H-1B Allows Companies to Create Software Disasters for Less

I recently wrote about the huge failure rate in software projects. Currently only about a quarter of software projects are successful, another quarter are complete disasters, and the rest fall somewhere in between.

Considering the high rate of failure, lawsuits against vendors that produce such disasters are rare. So it was surprising for me to see that MillerCoors has filed a lawsuit against the Indian H-1B bodyshop HCL. HCL is the company that supplied Disney with H-1B replacements when the “Most Miserable Place on Earth” got rid of its American programmers. MillerCoors seeks $100 million in compensatory damages in its lawsuit.

The last time I remember something like this was two decades ago. UOP filed a lawsuit against Andersen Consulting (now Accenture) for failing to deliver such a project. UOP released embarrassing emails from Andersen’s consultants that described the project to the Wall Street Journal. Andersen even had the audacity to file a lawsuit against UOP for releasing the emails.

The reason one might expect more lawsuits of this type is that the computer consulting business operates under the principle of AFAB (Anything for a Buck).

Let us suppose that your company decided that it needs a 100-story tower, located in a 200 square foot lot, and that it has be erected and occupied within 10 months. If your company took those requirements to construction companies, none would take on your ill-conceived project. You would get lectures about building codes; no civil engineer wants to have a collapsed building on his record.

Now, if due to a lack of technical expertise, your company came up with the software equivalent of this ill-conceived building project and took it to major computer consulting companies, you would be hard pressed to find one that would turn you down. Even though they would know in advance that the project would fail, they would not walk away from revenue and would structure the payments to make money off of it. When your software project inevitably collapsed, there would not be a crumpled pile of twisted steel beams surrounded by an emergency vehicles and TV news helicopters. When your consulting company walked away after the disaster, it will do so silently with revenue from by-the-hour billing.

These vendors also have the laws of software consulting on their side:

First Law of Software Consulting: For every software vendor that screws up a project there is a customer management team that screwed up by hiring that vendor.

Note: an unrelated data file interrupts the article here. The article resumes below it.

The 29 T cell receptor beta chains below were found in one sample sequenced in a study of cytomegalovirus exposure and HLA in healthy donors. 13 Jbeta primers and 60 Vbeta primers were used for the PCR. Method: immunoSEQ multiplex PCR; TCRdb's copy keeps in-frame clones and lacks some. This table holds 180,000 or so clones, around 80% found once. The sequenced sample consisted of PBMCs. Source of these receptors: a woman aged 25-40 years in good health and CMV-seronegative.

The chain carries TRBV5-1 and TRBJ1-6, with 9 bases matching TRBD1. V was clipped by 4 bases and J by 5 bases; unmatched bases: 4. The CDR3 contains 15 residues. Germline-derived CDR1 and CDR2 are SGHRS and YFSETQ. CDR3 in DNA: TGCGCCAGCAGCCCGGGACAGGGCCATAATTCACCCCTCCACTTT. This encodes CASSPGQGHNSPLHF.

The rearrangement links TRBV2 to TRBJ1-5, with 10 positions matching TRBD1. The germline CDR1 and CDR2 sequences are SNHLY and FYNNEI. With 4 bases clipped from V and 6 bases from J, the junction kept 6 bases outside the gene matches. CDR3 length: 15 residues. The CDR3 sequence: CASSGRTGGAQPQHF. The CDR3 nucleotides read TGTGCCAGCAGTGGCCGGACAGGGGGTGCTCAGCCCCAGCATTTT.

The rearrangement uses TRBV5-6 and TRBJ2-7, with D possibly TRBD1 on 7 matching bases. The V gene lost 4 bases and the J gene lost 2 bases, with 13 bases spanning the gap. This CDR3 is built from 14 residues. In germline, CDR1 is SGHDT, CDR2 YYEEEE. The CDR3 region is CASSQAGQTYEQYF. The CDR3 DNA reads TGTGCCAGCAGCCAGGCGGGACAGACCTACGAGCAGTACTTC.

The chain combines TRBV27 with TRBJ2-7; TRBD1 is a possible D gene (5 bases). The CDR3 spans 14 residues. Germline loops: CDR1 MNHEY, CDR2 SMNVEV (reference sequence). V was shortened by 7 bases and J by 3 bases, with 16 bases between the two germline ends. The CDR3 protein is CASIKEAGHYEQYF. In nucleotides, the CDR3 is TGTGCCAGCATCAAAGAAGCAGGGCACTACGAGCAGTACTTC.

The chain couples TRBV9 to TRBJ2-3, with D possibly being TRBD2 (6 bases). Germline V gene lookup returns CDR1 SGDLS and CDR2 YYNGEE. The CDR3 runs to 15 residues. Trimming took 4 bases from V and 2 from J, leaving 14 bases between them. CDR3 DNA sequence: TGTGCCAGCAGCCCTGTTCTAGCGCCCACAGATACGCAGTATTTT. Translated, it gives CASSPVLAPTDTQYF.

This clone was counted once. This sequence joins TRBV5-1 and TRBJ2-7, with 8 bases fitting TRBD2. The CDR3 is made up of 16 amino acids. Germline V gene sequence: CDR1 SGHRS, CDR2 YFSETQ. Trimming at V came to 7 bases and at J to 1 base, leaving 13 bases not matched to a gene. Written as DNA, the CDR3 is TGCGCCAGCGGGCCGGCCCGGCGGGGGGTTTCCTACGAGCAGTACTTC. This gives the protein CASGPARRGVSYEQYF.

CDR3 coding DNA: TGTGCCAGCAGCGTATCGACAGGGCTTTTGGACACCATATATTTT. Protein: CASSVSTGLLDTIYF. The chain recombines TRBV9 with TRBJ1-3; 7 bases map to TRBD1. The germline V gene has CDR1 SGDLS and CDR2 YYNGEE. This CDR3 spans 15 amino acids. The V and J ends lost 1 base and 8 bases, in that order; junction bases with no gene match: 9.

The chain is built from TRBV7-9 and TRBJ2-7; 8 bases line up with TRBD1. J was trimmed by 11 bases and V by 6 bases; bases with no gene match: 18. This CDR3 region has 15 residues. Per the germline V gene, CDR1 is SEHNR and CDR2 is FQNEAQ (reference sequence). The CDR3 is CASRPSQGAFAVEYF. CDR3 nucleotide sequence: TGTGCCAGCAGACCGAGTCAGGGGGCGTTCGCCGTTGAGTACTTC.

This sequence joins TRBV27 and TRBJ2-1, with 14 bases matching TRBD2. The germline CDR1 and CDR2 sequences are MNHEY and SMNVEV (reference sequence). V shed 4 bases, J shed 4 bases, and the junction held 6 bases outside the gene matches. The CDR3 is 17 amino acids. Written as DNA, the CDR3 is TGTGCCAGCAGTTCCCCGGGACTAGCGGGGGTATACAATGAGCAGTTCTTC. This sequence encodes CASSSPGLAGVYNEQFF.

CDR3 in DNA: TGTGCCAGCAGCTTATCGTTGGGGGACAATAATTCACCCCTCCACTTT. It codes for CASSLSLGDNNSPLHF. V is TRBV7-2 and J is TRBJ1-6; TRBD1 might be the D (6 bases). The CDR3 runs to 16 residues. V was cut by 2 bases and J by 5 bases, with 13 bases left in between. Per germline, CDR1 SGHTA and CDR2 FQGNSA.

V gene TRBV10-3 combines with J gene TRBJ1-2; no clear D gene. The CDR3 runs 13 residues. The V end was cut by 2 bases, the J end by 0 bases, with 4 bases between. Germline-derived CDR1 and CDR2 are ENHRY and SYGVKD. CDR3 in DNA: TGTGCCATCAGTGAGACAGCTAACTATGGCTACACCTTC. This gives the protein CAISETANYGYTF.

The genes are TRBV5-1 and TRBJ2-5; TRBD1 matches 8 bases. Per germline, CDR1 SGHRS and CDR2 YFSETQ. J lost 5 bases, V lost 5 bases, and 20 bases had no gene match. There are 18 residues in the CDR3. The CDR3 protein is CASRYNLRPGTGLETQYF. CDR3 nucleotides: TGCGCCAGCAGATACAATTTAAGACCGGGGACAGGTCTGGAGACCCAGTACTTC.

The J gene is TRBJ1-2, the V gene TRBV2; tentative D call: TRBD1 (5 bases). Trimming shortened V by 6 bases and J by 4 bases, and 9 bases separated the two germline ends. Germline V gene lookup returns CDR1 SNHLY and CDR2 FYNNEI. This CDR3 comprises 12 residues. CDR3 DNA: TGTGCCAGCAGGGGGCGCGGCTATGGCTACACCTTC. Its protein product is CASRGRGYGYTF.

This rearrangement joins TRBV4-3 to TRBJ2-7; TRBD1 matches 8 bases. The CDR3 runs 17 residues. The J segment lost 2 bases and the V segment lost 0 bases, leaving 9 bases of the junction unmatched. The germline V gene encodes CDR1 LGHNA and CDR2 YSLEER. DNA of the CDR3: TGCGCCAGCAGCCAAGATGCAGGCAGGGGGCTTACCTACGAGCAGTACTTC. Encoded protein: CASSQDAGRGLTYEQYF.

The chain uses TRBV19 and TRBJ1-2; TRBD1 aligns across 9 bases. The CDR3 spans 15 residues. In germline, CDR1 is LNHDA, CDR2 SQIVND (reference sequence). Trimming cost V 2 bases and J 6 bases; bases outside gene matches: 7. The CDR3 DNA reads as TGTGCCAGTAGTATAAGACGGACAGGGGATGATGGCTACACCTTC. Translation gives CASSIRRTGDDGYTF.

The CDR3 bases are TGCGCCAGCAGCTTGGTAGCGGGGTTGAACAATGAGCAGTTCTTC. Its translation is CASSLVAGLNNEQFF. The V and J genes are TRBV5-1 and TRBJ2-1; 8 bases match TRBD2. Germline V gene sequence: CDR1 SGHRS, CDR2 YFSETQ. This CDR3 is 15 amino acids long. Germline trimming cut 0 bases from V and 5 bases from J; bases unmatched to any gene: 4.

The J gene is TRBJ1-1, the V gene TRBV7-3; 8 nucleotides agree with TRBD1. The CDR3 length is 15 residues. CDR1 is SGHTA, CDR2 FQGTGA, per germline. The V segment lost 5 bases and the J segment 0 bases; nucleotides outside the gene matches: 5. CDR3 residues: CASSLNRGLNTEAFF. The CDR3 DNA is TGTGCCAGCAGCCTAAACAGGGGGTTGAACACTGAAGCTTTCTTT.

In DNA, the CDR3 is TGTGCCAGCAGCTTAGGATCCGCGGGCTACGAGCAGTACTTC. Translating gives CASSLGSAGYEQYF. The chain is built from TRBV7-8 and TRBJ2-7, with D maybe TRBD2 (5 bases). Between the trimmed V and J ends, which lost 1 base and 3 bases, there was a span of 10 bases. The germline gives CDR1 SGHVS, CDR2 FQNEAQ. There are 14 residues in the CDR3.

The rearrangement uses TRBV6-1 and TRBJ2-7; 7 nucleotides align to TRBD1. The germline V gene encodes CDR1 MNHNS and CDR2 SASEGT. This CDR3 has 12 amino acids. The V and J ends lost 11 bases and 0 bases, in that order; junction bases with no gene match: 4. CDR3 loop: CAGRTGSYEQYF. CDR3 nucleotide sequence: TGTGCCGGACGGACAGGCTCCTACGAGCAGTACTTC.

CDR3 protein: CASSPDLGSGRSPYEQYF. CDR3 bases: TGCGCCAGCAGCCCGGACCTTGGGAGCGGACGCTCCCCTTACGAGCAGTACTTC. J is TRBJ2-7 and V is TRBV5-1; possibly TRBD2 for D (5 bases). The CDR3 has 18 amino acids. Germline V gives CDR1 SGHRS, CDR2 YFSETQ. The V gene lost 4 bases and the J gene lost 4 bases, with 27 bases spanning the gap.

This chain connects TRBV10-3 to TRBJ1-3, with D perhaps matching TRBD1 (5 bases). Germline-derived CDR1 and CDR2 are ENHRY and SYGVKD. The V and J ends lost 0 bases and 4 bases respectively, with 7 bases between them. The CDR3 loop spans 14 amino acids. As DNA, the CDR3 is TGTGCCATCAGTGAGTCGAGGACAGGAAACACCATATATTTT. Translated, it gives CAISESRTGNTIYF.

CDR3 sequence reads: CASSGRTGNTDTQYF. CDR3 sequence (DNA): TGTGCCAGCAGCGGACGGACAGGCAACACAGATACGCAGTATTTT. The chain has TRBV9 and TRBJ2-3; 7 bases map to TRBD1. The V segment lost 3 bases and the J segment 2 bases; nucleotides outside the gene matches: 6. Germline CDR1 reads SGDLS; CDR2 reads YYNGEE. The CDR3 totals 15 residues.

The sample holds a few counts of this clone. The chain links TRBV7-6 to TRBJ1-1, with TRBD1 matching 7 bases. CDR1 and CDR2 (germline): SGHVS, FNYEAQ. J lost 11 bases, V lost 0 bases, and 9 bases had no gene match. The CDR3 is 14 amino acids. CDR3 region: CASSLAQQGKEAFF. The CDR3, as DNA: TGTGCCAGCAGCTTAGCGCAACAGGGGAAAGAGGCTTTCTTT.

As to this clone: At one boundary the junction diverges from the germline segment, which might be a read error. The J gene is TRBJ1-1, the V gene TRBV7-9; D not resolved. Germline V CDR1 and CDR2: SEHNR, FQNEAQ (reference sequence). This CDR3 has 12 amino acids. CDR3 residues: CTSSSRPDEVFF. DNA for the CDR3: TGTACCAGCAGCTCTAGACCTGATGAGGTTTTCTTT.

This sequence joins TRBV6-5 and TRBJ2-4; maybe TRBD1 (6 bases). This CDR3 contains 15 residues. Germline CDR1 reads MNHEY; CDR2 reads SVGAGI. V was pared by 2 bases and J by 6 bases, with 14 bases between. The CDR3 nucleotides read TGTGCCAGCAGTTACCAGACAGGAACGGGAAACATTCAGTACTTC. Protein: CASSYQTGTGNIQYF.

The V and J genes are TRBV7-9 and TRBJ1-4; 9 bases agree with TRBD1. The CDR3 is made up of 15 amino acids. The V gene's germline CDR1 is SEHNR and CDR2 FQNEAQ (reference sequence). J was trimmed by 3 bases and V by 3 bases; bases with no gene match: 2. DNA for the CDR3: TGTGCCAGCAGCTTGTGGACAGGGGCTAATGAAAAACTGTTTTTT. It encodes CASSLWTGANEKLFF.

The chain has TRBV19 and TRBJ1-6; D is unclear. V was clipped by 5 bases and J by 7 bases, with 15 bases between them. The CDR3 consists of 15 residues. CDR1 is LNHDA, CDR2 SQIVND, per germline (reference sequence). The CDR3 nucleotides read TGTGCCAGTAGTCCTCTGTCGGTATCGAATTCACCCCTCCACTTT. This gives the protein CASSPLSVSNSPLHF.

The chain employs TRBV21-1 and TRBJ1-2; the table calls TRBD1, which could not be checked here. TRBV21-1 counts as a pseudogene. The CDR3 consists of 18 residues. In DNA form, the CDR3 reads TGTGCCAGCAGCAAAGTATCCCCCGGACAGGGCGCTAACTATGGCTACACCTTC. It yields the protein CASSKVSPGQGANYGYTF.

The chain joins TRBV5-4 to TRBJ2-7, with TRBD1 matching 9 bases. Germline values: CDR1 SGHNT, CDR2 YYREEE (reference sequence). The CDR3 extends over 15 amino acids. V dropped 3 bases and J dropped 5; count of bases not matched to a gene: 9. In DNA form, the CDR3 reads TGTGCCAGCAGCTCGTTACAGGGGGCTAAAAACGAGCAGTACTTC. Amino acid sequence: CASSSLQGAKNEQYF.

Second Law of Software Consulting: Whenever there is a software disaster brought on by a vendor, the customer’s management is just as eager to cover up the disaster.

You cannot hide a building collapse, but when a vendor delivers a software disaster, the customer’s normal reaction is to cover it up rather than file a lawsuit that will make the disaster public. As I write this, ComputerWorld is the only news outlet that has picked up on the MillerCoors lawsuit.

When I see a company like MillerCoors filing such a lawsuit, my thought is that those responsible for bringing HCL on board have already left MillerCoors and are wreaking havoc on some other poor company.

The beauty of the H-1B program in the outsourced software development business is that it allows companies to create software disasters at a lower worker-per-hour costs.

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1 Comment

  1. It is a shame. H-1b changes are badly needed and would help workers (including h-1b workers) and industry alike. The problem is that Offshore Outsourcing companies are using more than half of the visa, and are oversubscribing to system, there by a force a lottery for the visas. The lottery doesn’t hurt the Offshore Outsourcing companies, who are gaming the system. It hurts small business and startup (the biggest job producers), because they don’t have reliable access to the H-1b visa, and have to kiss the lawyer filing fees good-bye, time, for each unlucky filing. They do get their government fees refunded. The big tech companies are mum on this, because they all have big contracts with the Offshore Outsourcing companies. President Trump could do really helpful thing for the U.S. economy by ending the lottery for H-1b visas and going on any other basis (like salary, auction, first come/first serve). The lottery is, frankly, insane and very bad for the U.S. economy. It might not seem like a lot of jobs lost, but you have to tally in the opportunity lost. Currently most H-1b visas go to Offshore Outsourcing companies, who remove 10 jobs from economy for every H-1b visa they take up. The big tech companies use the visa to lower salaries and resist taking the trouble to interview Americans seriously (see the Cohen and Grigsby video on youtube). If instead you prioritized on start-ups and small businesses, on a salary basis, you would create 10 jobs for every H-1b you brought in, and you would raise the salary (therefor the economy and tax-base) of the entire country. H-1b is a bad mess, it is the reason for the slow growth in the U.S. economy post recession. If Obama had just listened to the little guys who are telling the truth, he could have had a faster/better recovery, Hillary would be President. Instead the democrats listened to the phony tech CEOs who have been covering up the truth about how the H-1b visa is actually used, And it cost them, all of us, dearly.

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